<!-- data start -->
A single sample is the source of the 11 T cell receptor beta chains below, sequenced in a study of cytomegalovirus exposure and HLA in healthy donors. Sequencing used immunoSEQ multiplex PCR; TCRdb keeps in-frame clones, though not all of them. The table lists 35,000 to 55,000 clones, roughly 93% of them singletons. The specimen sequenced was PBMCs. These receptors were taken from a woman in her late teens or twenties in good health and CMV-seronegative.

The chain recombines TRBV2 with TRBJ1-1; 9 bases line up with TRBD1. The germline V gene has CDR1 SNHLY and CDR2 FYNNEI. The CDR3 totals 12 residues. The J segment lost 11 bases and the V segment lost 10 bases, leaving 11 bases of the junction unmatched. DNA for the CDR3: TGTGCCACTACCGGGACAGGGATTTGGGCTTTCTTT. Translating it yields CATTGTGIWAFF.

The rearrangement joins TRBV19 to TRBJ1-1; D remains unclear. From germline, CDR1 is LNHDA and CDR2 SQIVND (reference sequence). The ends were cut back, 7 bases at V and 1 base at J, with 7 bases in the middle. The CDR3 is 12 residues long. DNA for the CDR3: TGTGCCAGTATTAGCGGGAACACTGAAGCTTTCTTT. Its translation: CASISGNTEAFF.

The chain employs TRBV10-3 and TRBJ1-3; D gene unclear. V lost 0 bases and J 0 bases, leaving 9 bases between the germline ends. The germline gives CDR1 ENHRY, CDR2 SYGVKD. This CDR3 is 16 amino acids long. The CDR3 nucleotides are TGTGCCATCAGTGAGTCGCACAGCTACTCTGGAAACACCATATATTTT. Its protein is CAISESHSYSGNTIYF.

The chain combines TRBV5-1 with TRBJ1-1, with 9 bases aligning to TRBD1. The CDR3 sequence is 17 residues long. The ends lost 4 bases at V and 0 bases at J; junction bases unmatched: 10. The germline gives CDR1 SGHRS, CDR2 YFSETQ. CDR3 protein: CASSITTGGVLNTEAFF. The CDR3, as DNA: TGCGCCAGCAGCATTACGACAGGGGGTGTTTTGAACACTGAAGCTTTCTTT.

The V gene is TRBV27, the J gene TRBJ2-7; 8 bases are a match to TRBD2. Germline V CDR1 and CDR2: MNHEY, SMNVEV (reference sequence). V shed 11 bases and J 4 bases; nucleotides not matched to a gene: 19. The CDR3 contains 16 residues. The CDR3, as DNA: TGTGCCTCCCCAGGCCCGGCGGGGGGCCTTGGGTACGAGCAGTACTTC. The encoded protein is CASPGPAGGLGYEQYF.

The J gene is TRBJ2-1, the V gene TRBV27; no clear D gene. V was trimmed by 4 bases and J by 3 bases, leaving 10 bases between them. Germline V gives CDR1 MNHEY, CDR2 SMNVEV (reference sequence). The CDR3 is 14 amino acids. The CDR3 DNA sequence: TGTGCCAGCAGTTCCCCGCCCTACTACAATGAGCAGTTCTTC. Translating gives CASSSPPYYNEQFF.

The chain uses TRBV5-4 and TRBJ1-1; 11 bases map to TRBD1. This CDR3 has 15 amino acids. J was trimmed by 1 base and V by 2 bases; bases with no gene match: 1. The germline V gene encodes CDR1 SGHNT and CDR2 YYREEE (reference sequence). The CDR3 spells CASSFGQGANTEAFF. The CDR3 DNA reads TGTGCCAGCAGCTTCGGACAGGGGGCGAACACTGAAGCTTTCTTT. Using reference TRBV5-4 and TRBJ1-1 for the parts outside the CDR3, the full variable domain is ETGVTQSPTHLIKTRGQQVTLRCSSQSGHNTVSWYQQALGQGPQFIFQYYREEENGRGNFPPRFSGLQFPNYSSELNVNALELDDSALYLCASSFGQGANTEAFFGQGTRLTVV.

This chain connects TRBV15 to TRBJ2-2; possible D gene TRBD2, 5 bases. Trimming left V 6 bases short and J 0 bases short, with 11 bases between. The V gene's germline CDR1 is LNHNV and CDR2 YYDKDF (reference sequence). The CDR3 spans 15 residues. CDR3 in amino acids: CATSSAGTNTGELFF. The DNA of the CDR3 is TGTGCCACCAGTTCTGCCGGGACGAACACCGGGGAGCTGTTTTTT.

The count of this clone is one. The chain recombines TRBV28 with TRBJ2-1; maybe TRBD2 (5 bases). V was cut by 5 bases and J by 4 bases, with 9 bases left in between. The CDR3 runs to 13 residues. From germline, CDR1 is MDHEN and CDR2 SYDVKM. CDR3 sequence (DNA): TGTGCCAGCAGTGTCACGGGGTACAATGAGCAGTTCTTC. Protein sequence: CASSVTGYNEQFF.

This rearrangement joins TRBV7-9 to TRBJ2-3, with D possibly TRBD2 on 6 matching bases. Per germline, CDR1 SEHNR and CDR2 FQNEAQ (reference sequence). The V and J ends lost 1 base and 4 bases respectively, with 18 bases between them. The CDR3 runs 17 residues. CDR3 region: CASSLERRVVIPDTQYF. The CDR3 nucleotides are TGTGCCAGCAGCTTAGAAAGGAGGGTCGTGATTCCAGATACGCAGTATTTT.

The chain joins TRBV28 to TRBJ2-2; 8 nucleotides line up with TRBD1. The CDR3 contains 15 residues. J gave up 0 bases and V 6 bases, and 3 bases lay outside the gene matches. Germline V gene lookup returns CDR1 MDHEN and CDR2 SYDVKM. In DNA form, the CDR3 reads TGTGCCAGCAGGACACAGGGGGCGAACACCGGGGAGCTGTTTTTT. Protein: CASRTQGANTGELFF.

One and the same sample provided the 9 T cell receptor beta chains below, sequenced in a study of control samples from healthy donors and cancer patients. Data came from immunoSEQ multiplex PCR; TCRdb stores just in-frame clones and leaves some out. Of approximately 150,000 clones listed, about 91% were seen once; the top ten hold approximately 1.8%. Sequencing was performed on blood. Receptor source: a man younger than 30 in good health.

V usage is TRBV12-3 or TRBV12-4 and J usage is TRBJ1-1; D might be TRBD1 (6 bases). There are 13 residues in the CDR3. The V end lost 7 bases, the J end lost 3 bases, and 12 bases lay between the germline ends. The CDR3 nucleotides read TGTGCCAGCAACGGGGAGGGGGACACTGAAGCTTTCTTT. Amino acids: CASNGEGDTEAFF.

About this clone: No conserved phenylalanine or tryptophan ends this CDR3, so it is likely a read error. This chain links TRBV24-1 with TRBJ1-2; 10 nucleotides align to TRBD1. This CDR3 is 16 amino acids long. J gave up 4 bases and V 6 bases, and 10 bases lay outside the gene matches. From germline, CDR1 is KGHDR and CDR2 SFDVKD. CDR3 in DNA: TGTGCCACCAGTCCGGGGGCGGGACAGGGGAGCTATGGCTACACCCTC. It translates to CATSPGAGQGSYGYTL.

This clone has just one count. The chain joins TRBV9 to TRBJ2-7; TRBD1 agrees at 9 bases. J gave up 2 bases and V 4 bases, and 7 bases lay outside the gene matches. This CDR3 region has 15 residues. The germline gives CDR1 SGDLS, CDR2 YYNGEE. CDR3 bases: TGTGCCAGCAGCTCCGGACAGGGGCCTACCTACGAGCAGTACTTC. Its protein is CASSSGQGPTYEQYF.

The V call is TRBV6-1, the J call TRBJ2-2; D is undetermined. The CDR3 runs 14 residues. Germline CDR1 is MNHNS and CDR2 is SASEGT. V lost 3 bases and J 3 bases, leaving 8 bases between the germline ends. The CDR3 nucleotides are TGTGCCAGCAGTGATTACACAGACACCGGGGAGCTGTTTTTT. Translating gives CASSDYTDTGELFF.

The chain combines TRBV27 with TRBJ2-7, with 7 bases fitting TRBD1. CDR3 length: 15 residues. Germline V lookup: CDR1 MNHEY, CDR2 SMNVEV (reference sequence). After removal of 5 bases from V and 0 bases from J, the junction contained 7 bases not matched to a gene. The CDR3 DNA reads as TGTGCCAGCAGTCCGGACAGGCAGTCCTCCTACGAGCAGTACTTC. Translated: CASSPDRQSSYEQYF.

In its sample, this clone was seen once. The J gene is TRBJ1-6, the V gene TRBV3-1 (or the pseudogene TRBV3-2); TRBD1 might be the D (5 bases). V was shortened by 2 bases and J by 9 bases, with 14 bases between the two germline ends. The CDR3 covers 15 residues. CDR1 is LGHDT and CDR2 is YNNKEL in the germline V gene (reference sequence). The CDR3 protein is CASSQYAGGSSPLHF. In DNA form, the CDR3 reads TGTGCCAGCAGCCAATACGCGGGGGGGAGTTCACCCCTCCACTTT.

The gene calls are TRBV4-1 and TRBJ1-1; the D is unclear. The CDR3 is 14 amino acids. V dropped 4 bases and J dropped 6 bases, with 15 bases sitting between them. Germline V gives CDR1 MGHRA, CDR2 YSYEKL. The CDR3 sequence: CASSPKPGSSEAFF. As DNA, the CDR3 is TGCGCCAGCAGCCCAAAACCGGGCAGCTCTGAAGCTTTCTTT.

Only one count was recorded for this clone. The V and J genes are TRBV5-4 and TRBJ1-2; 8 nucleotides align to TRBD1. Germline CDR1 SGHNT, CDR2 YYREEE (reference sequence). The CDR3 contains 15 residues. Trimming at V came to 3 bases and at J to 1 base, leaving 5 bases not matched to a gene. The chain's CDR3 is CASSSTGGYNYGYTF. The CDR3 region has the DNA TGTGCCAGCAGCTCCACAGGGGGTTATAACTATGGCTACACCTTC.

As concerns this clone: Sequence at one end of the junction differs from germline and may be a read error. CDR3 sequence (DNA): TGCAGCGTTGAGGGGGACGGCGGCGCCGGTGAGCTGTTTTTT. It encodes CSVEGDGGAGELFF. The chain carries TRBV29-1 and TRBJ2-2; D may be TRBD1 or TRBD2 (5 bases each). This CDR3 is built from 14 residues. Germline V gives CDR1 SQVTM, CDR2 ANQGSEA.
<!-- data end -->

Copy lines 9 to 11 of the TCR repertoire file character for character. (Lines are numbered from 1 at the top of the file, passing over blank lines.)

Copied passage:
This chain connects TRBV15 to TRBJ2-2; possible D gene TRBD2, 5 bases. Trimming left V 6 bases short and J 0 bases short, with 11 bases between. The V gene's germline CDR1 is LNHNV and CDR2 YYDKDF (reference sequence). The CDR3 spans 15 residues. CDR3 in amino acids: CATSSAGTNTGELFF. The DNA of the CDR3 is TGTGCCACCAGTTCTGCCGGGACGAACACCGGGGAGCTGTTTTTT.

The count of this clone is one. The chain recombines TRBV28 with TRBJ2-1; maybe TRBD2 (5 bases). V was cut by 5 bases and J by 4 bases, with 9 bases left in between. The CDR3 runs to 13 residues. From germline, CDR1 is MDHEN and CDR2 SYDVKM. CDR3 sequence (DNA): TGTGCCAGCAGTGTCACGGGGTACAATGAGCAGTTCTTC. Protein sequence: CASSVTGYNEQFF.

This rearrangement joins TRBV7-9 to TRBJ2-3, with D possibly TRBD2 on 6 matching bases. Per germline, CDR1 SEHNR and CDR2 FQNEAQ (reference sequence). The V and J ends lost 1 base and 4 bases respectively, with 18 bases between them. The CDR3 runs 17 residues. CDR3 region: CASSLERRVVIPDTQYF. The CDR3 nucleotides are TGTGCCAGCAGCTTAGAAAGGAGGGTCGTGATTCCAGATACGCAGTATTTT.